I am not exactly a fan of the Kinks – they were good enough songwriters in the post-Beatles British tradition, a strand of rock’n’roll (admittedly important) to which I have never really been partial. Give me Robert Johnson, Hank Williams, Woody Guthrie and Buddy Holly any day.
On the other hand, the Kinks were a great live band, often injecting otherwise blandly competent songs with an admirable shot of life when performed on stage. Nowhere is this tendency so evident as on their live performance of a B-side – “I’m Not Like Everybody Else.”
If you recognize that song, it’s probably from the Sopranos, where David Chase featured it prominently in an emotionally gut-wrenching scene. Tony’s sister is making a sincere effort to be kinder, gentler and more patient person. Tony cannot stand this – he considers it shallow and fake and an affront to his own refusal to change. Over Sunday dinner he ruthlessly pushes her buttons until she breaks in a tearful rage. Tony strides from her home with a satisfied grin, the Kinks’ monument to selfishness playing in the background.
I love this song! And in the past few years listening to and playing it, I have come to see it as one of the ego’s choice anthems. It is the quintessential song of specialness and this live presentation – both angry and aggressive (in comparison to the far tamer studio version) – perfectly captures the ego’s modus operandi.
One of the most important lessons in my practice of A Course in Miracles – and perhaps the one to which I have been most resistant – is accepting that I am not special. That I am, in fact, like everybody else.
Please understand I don’t say that hurtfully. We are all beautiful people who deserve to be treated with kindness and respect. Our hobbies and preferences and interests and modes of expression deserve to be honored. I try to offer that to my brothers and sisters, and I try to be grateful when they offer it in turn.
But deep inside, part of me believes that I am the favored child of Jesus – not one of many but the head of the proverbial class. It’s not Jesus doesn’t love you – he very much does – he just loves me a little bit more.
Of course I know that’s nonsense. The love of Christ is given in equal measure to all Creation. No one fragment stands above another in terms of the love of God and Jesus. We are all equally beloved.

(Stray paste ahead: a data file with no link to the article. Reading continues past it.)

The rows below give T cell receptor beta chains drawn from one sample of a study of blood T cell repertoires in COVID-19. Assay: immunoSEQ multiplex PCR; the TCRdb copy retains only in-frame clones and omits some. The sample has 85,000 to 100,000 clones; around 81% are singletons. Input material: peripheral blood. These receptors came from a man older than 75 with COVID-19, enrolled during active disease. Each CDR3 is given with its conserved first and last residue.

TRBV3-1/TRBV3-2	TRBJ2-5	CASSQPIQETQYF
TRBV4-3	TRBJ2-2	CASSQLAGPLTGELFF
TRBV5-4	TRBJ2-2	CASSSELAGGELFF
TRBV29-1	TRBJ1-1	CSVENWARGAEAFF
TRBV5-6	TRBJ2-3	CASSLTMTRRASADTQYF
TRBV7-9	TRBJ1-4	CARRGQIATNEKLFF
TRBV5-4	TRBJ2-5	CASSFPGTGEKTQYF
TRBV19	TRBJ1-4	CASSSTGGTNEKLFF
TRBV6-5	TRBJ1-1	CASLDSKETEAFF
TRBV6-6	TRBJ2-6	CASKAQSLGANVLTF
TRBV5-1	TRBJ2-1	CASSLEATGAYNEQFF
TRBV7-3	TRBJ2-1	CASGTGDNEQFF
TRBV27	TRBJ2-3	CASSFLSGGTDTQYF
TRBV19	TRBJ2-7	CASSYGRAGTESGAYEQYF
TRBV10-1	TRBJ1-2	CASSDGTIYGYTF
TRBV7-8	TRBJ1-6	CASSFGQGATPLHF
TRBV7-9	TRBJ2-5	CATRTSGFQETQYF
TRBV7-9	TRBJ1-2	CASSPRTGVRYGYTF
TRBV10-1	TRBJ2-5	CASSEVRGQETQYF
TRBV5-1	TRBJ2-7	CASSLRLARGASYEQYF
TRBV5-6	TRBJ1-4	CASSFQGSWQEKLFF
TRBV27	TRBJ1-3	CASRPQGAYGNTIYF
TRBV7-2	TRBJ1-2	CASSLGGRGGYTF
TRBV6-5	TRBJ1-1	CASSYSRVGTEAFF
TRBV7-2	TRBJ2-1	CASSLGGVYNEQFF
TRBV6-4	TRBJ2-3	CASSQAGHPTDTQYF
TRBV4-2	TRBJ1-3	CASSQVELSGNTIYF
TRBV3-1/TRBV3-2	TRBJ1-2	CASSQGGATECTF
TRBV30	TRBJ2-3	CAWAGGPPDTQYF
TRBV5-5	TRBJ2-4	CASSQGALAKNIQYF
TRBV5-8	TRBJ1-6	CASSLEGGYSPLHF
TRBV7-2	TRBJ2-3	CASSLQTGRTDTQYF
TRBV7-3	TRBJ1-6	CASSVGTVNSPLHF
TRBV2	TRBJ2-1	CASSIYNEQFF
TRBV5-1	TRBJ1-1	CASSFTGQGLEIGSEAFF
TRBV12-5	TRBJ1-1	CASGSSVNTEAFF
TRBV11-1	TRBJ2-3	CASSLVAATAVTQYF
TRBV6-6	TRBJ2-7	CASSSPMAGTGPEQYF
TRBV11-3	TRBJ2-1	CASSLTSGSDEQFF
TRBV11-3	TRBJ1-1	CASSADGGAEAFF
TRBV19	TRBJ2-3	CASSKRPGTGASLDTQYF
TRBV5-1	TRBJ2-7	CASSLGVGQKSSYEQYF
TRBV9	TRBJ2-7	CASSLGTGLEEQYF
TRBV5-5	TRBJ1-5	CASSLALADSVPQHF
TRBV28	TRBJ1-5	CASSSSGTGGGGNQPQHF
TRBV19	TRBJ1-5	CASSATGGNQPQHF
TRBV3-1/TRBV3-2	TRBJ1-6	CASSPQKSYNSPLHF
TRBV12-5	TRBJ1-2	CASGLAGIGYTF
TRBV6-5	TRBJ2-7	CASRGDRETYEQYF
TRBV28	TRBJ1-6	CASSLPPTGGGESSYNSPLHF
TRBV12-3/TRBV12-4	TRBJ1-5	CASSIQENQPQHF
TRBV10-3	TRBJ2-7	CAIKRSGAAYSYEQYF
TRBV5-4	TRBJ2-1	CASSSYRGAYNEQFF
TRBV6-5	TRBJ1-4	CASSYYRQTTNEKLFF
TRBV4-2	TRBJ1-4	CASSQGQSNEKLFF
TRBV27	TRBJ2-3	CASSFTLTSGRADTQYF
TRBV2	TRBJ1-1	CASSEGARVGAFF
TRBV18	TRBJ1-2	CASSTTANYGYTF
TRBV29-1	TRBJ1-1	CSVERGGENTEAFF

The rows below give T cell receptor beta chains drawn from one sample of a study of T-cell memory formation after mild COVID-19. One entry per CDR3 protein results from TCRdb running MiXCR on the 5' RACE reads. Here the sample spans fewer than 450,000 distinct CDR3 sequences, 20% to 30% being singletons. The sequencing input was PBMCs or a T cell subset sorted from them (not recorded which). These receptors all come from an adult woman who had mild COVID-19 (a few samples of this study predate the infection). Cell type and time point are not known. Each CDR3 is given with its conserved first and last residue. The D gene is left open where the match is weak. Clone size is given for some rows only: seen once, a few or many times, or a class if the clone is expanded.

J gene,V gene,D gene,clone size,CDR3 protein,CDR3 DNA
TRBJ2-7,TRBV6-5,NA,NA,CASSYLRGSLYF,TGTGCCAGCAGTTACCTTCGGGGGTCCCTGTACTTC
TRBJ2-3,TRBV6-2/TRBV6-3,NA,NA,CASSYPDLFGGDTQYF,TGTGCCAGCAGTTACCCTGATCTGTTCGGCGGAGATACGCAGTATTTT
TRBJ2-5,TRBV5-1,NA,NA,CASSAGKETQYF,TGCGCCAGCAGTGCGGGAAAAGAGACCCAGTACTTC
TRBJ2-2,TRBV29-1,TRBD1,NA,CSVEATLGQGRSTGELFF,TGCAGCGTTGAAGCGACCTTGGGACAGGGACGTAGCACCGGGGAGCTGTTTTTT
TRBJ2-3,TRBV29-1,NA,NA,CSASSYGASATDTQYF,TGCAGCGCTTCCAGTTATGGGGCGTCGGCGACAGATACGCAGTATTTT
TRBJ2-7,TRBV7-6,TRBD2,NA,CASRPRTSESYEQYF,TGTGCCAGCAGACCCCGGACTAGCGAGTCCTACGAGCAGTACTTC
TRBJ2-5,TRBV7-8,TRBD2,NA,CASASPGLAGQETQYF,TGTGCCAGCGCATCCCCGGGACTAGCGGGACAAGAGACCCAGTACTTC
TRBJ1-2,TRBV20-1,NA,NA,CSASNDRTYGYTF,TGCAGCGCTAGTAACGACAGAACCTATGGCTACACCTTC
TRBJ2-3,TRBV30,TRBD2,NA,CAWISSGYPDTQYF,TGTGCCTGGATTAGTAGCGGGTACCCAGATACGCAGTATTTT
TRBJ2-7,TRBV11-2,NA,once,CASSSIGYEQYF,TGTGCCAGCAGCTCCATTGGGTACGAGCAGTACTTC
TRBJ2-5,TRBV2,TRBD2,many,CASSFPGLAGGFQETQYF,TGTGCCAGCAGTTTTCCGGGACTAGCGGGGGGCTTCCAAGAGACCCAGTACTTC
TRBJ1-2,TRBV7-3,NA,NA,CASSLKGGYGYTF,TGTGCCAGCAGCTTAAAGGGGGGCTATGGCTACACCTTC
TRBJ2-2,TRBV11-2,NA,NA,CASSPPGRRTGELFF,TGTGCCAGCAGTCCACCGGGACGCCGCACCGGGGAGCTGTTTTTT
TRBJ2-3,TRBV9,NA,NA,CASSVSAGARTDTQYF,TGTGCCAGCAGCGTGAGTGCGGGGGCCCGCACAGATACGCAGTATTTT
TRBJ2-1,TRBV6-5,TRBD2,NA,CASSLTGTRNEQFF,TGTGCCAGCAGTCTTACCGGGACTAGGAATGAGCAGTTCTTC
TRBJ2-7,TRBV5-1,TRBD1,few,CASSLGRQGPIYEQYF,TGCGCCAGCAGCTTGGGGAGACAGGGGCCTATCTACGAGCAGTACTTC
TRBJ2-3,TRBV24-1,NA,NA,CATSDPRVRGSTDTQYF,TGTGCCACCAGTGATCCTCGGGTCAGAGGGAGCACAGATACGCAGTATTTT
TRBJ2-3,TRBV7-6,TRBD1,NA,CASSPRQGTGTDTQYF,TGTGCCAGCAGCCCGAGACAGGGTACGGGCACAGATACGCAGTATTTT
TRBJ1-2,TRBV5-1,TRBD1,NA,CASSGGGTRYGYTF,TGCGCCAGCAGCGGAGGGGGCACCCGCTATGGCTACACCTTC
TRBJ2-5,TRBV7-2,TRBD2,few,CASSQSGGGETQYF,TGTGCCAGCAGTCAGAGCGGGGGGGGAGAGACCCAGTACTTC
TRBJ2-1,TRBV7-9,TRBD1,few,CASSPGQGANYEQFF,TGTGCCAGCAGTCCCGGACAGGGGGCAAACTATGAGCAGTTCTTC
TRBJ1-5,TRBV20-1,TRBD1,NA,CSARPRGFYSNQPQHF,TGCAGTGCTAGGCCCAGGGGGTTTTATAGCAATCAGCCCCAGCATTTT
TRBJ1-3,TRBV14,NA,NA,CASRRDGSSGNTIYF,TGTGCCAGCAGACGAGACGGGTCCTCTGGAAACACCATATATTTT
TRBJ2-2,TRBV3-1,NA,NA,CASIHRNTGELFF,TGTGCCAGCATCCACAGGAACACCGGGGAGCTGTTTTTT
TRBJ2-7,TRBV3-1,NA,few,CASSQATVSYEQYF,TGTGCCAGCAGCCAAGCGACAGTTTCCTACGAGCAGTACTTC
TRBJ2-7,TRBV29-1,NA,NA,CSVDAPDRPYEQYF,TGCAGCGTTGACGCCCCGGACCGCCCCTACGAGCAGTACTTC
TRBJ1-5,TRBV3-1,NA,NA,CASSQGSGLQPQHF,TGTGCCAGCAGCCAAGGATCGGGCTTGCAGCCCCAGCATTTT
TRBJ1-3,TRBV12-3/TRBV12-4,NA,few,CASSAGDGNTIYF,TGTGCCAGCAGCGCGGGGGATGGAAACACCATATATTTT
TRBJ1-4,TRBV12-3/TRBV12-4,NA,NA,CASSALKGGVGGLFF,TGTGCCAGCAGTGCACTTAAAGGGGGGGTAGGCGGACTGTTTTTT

It naturally follows that specialness can’t exist except as a bad idea in which only another bad idea (the ego) would invest. If we are all equally beloved, then there is no such thing as special. Specialness in any form is an illusion, even unto Jesus.
It should be especially noted that God has only one Son. If all His creations are His Sons, every one must be an integral part of the whole Sonship. The Sonship in its Oneness transcends the sum of its parts (T-2.VIII.6:1-3).
Any insistence that we are not only separate but different – and that one of us is “better than” the other in any way and for any reason – witnesses to an underlying refusal to accept the Atonement. Who refuses Christ at the level of content will inevitably try to hoard Christ at the level of form.
This doesn’t mean that I can’t admire you for your creativity in the kitchen, or your internal capacity for empathy unto strangers, or your songwriting abilities, or your gift for sharing in words what it means to be a student of A Course in Miracles or your sense of humor or whatever. It doesn’t mean I can’t learn from you.
It means simply that admiration and learning proceed naturally from our fundamental unchangeable equality in the vision of God.
As I said earlier, this has been a particularly tough lesson for me. We are all given gifts that, used in reliance on the Holy Spirit’s Guidance and dedicated to God’s plan for salvation rather than our own, facilitate awakening for all of us. I need you to be the unique you that you are in the same way you need it of me.
The trick is remembering that our varied gifts do not testify to the measure of God’s Love, which is immeasurable, and do not reflect any specialness at the level of form. I don’t want to be – as the saying goes – “another Bozo on the bus.” I want to be the driver.
But all that Jesus asks is to remember that we are “only here to be truly helpful” (T-2.V.A.18.8:2), that God will direct us towards this helpfulness thus removing it from our field of worry (T-2.V.A.18.8:4), and that this helpfulness on behalf of Christ is how we are healed (T-2.V.A.18.8:6).
Another way to understand “the last shall be first, and the first last” is simply to see it as a statement of equality, a placing us outside any realm of measurement. Perhaps that is what it means to remember we are Christ: no me, no you and no Jesus but just a “shining instant of perfect release” (T-15.I.15:10) we can only accept together.